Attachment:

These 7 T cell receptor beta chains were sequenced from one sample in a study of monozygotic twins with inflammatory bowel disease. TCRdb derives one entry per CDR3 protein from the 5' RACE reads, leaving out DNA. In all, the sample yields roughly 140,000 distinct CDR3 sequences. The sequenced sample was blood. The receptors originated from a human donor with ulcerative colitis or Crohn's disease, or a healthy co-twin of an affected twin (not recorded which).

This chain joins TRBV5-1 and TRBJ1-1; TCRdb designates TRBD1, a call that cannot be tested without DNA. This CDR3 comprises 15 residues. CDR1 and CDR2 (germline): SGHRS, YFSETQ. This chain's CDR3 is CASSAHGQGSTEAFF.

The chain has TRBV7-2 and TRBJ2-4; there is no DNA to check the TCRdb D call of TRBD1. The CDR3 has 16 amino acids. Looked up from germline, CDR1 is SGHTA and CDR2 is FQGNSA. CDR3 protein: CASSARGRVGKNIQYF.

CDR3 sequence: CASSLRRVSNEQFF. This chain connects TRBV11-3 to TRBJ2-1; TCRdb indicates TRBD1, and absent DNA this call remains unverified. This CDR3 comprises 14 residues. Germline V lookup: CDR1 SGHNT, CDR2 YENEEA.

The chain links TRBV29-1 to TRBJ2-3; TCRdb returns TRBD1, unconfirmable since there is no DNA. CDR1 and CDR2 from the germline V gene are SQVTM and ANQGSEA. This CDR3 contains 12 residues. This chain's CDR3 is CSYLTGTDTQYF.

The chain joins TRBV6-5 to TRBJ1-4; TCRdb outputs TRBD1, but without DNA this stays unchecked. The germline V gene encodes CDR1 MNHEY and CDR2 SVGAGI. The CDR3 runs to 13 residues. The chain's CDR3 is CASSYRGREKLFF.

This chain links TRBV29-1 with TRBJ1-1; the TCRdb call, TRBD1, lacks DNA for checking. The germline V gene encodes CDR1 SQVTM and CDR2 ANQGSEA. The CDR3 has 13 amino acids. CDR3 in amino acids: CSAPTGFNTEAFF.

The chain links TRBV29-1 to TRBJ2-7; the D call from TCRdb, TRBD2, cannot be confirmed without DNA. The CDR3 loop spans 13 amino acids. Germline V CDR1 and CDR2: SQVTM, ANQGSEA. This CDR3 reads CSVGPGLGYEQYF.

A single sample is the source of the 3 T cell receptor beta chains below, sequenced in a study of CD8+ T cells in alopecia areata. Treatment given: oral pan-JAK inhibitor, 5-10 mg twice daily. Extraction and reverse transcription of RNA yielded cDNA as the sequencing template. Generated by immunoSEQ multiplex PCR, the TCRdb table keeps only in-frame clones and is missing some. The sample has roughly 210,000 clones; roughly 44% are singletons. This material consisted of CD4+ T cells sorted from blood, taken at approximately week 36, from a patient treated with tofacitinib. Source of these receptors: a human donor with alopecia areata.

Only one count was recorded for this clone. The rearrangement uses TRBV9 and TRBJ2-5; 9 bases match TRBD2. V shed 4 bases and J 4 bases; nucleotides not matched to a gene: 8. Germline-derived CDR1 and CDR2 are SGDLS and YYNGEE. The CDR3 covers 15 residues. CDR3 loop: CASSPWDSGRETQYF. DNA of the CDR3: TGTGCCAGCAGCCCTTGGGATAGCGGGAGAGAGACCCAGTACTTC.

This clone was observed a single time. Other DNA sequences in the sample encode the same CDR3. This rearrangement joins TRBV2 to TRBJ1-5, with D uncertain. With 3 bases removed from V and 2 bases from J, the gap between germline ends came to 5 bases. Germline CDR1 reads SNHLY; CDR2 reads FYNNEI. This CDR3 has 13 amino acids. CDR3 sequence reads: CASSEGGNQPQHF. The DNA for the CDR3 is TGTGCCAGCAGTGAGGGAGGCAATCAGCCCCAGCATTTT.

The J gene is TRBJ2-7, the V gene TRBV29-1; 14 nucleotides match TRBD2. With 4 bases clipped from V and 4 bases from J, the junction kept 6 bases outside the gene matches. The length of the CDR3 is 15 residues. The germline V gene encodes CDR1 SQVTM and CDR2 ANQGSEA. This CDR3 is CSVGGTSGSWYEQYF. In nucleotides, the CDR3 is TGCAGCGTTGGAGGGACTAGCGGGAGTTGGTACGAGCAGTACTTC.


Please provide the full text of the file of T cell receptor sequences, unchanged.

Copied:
These 7 T cell receptor beta chains were sequenced from one sample in a study of monozygotic twins with inflammatory bowel disease. TCRdb derives one entry per CDR3 protein from the 5' RACE reads, leaving out DNA. In all, the sample yields roughly 140,000 distinct CDR3 sequences. The sequenced sample was blood. The receptors originated from a human donor with ulcerative colitis or Crohn's disease, or a healthy co-twin of an affected twin (not recorded which).

This chain joins TRBV5-1 and TRBJ1-1; TCRdb designates TRBD1, a call that cannot be tested without DNA. This CDR3 comprises 15 residues. CDR1 and CDR2 (germline): SGHRS, YFSETQ. This chain's CDR3 is CASSAHGQGSTEAFF.

The chain has TRBV7-2 and TRBJ2-4; there is no DNA to check the TCRdb D call of TRBD1. The CDR3 has 16 amino acids. Looked up from germline, CDR1 is SGHTA and CDR2 is FQGNSA. CDR3 protein: CASSARGRVGKNIQYF.

CDR3 sequence: CASSLRRVSNEQFF. This chain connects TRBV11-3 to TRBJ2-1; TCRdb indicates TRBD1, and absent DNA this call remains unverified. This CDR3 comprises 14 residues. Germline V lookup: CDR1 SGHNT, CDR2 YENEEA.

The chain links TRBV29-1 to TRBJ2-3; TCRdb returns TRBD1, unconfirmable since there is no DNA. CDR1 and CDR2 from the germline V gene are SQVTM and ANQGSEA. This CDR3 contains 12 residues. This chain's CDR3 is CSYLTGTDTQYF.

The chain joins TRBV6-5 to TRBJ1-4; TCRdb outputs TRBD1, but without DNA this stays unchecked. The germline V gene encodes CDR1 MNHEY and CDR2 SVGAGI. The CDR3 runs to 13 residues. The chain's CDR3 is CASSYRGREKLFF.

This chain links TRBV29-1 with TRBJ1-1; the TCRdb call, TRBD1, lacks DNA for checking. The germline V gene encodes CDR1 SQVTM and CDR2 ANQGSEA. The CDR3 has 13 amino acids. CDR3 in amino acids: CSAPTGFNTEAFF.

The chain links TRBV29-1 to TRBJ2-7; the D call from TCRdb, TRBD2, cannot be confirmed without DNA. The CDR3 loop spans 13 amino acids. Germline V CDR1 and CDR2: SQVTM, ANQGSEA. This CDR3 reads CSVGPGLGYEQYF.

A single sample is the source of the 3 T cell receptor beta chains below, sequenced in a study of CD8+ T cells in alopecia areata. Treatment given: oral pan-JAK inhibitor, 5-10 mg twice daily. Extraction and reverse transcription of RNA yielded cDNA as the sequencing template. Generated by immunoSEQ multiplex PCR, the TCRdb table keeps only in-frame clones and is missing some. The sample has roughly 210,000 clones; roughly 44% are singletons. This material consisted of CD4+ T cells sorted from blood, taken at approximately week 36, from a patient treated with tofacitinib. Source of these receptors: a human donor with alopecia areata.

Only one count was recorded for this clone. The rearrangement uses TRBV9 and TRBJ2-5; 9 bases match TRBD2. V shed 4 bases and J 4 bases; nucleotides not matched to a gene: 8. Germline-derived CDR1 and CDR2 are SGDLS and YYNGEE. The CDR3 covers 15 residues. CDR3 loop: CASSPWDSGRETQYF. DNA of the CDR3: TGTGCCAGCAGCCCTTGGGATAGCGGGAGAGAGACCCAGTACTTC.

This clone was observed a single time. Other DNA sequences in the sample encode the same CDR3. This rearrangement joins TRBV2 to TRBJ1-5, with D uncertain. With 3 bases removed from V and 2 bases from J, the gap between germline ends came to 5 bases. Germline CDR1 reads SNHLY; CDR2 reads FYNNEI. This CDR3 has 13 amino acids. CDR3 sequence reads: CASSEGGNQPQHF. The DNA for the CDR3 is TGTGCCAGCAGTGAGGGAGGCAATCAGCCCCAGCATTTT.

The J gene is TRBJ2-7, the V gene TRBV29-1; 14 nucleotides match TRBD2. With 4 bases clipped from V and 4 bases from J, the junction kept 6 bases outside the gene matches. The length of the CDR3 is 15 residues. The germline V gene encodes CDR1 SQVTM and CDR2 ANQGSEA. This CDR3 is CSVGGTSGSWYEQYF. In nucleotides, the CDR3 is TGCAGCGTTGGAGGGACTAGCGGGAGTTGGTACGAGCAGTACTTC.